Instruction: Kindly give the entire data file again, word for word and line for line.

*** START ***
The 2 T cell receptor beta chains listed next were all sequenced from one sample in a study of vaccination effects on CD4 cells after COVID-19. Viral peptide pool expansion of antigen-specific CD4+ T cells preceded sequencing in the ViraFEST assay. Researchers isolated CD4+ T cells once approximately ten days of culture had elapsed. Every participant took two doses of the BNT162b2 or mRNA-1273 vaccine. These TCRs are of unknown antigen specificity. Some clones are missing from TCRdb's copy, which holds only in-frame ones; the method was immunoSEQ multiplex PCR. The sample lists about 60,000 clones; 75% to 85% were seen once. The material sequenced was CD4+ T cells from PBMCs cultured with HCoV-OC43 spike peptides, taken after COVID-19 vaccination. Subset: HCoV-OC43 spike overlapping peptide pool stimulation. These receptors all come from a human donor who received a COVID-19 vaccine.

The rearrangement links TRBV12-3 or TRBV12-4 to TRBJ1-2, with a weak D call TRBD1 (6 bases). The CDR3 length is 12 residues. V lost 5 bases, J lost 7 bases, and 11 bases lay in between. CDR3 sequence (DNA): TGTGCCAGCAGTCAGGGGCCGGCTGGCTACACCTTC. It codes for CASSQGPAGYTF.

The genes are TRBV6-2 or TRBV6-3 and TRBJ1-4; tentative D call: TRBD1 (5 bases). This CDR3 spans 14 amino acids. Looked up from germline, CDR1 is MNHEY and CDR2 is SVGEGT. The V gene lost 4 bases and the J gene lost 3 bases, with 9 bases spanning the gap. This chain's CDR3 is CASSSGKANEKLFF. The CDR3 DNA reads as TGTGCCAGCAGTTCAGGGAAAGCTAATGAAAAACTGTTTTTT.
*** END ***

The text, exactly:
The 2 T cell receptor beta chains listed next were all sequenced from one sample in a study of vaccination effects on CD4 cells after COVID-19. Viral peptide pool expansion of antigen-specific CD4+ T cells preceded sequencing in the ViraFEST assay. Researchers isolated CD4+ T cells once approximately ten days of culture had elapsed. Every participant took two doses of the BNT162b2 or mRNA-1273 vaccine. These TCRs are of unknown antigen specificity. Some clones are missing from TCRdb's copy, which holds only in-frame ones; the method was immunoSEQ multiplex PCR. The sample lists about 60,000 clones; 75% to 85% were seen once. The material sequenced was CD4+ T cells from PBMCs cultured with HCoV-OC43 spike peptides, taken after COVID-19 vaccination. Subset: HCoV-OC43 spike overlapping peptide pool stimulation. These receptors all come from a human donor who received a COVID-19 vaccine.

The rearrangement links TRBV12-3 or TRBV12-4 to TRBJ1-2, with a weak D call TRBD1 (6 bases). The CDR3 length is 12 residues. V lost 5 bases, J lost 7 bases, and 11 bases lay in between. CDR3 sequence (DNA): TGTGCCAGCAGTCAGGGGCCGGCTGGCTACACCTTC. It codes for CASSQGPAGYTF.

The genes are TRBV6-2 or TRBV6-3 and TRBJ1-4; tentative D call: TRBD1 (5 bases). This CDR3 spans 14 amino acids. Looked up from germline, CDR1 is MNHEY and CDR2 is SVGEGT. The V gene lost 4 bases and the J gene lost 3 bases, with 9 bases spanning the gap. This chain's CDR3 is CASSSGKANEKLFF. The CDR3 DNA reads as TGTGCCAGCAGTTCAGGGAAAGCTAATGAAAAACTGTTTTTT.